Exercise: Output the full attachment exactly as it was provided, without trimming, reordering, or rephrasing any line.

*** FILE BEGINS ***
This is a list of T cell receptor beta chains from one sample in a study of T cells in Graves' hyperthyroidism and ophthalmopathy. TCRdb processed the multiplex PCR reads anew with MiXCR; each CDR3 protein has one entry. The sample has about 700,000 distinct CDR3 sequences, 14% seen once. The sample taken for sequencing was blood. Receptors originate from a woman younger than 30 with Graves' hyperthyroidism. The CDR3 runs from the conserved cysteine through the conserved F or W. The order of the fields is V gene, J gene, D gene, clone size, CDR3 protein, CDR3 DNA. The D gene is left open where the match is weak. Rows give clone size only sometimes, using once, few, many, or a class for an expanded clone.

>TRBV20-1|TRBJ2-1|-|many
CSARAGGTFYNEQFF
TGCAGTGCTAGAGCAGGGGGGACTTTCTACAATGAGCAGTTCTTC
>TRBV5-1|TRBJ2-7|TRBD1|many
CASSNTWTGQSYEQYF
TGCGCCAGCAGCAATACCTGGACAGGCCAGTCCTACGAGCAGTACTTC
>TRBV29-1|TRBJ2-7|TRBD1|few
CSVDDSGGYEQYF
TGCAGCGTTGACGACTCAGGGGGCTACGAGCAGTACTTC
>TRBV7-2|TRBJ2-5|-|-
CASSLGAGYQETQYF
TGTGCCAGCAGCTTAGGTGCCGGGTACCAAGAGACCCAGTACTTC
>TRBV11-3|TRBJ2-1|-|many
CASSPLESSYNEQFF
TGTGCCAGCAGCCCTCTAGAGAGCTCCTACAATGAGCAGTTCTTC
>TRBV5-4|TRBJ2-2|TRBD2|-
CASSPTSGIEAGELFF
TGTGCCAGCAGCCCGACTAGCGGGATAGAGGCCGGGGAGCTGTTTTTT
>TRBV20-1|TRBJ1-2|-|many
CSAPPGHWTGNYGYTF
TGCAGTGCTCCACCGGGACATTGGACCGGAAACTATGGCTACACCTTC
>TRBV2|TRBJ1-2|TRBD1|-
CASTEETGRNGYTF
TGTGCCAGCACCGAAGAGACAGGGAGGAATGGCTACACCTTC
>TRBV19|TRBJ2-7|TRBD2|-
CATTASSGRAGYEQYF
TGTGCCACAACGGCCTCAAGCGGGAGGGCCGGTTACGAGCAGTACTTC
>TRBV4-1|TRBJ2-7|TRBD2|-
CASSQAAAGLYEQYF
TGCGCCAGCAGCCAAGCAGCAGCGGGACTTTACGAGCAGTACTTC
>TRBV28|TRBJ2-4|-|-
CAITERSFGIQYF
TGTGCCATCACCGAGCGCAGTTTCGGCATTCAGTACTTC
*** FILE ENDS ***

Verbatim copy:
This is a list of T cell receptor beta chains from one sample in a study of T cells in Graves' hyperthyroidism and ophthalmopathy. TCRdb processed the multiplex PCR reads anew with MiXCR; each CDR3 protein has one entry. The sample has about 700,000 distinct CDR3 sequences, 14% seen once. The sample taken for sequencing was blood. Receptors originate from a woman younger than 30 with Graves' hyperthyroidism. The CDR3 runs from the conserved cysteine through the conserved F or W. The order of the fields is V gene, J gene, D gene, clone size, CDR3 protein, CDR3 DNA. The D gene is left open where the match is weak. Rows give clone size only sometimes, using once, few, many, or a class for an expanded clone.

>TRBV20-1|TRBJ2-1|-|many
CSARAGGTFYNEQFF
TGCAGTGCTAGAGCAGGGGGGACTTTCTACAATGAGCAGTTCTTC
>TRBV5-1|TRBJ2-7|TRBD1|many
CASSNTWTGQSYEQYF
TGCGCCAGCAGCAATACCTGGACAGGCCAGTCCTACGAGCAGTACTTC
>TRBV29-1|TRBJ2-7|TRBD1|few
CSVDDSGGYEQYF
TGCAGCGTTGACGACTCAGGGGGCTACGAGCAGTACTTC
>TRBV7-2|TRBJ2-5|-|-
CASSLGAGYQETQYF
TGTGCCAGCAGCTTAGGTGCCGGGTACCAAGAGACCCAGTACTTC
>TRBV11-3|TRBJ2-1|-|many
CASSPLESSYNEQFF
TGTGCCAGCAGCCCTCTAGAGAGCTCCTACAATGAGCAGTTCTTC
>TRBV5-4|TRBJ2-2|TRBD2|-
CASSPTSGIEAGELFF
TGTGCCAGCAGCCCGACTAGCGGGATAGAGGCCGGGGAGCTGTTTTTT
>TRBV20-1|TRBJ1-2|-|many
CSAPPGHWTGNYGYTF
TGCAGTGCTCCACCGGGACATTGGACCGGAAACTATGGCTACACCTTC
>TRBV2|TRBJ1-2|TRBD1|-
CASTEETGRNGYTF
TGTGCCAGCACCGAAGAGACAGGGAGGAATGGCTACACCTTC
>TRBV19|TRBJ2-7|TRBD2|-
CATTASSGRAGYEQYF
TGTGCCACAACGGCCTCAAGCGGGAGGGCCGGTTACGAGCAGTACTTC
>TRBV4-1|TRBJ2-7|TRBD2|-
CASSQAAAGLYEQYF
TGCGCCAGCAGCCAAGCAGCAGCGGGACTTTACGAGCAGTACTTC
>TRBV28|TRBJ2-4|-|-
CAITERSFGIQYF
TGTGCCATCACCGAGCGCAGTTTCGGCATTCAGTACTTC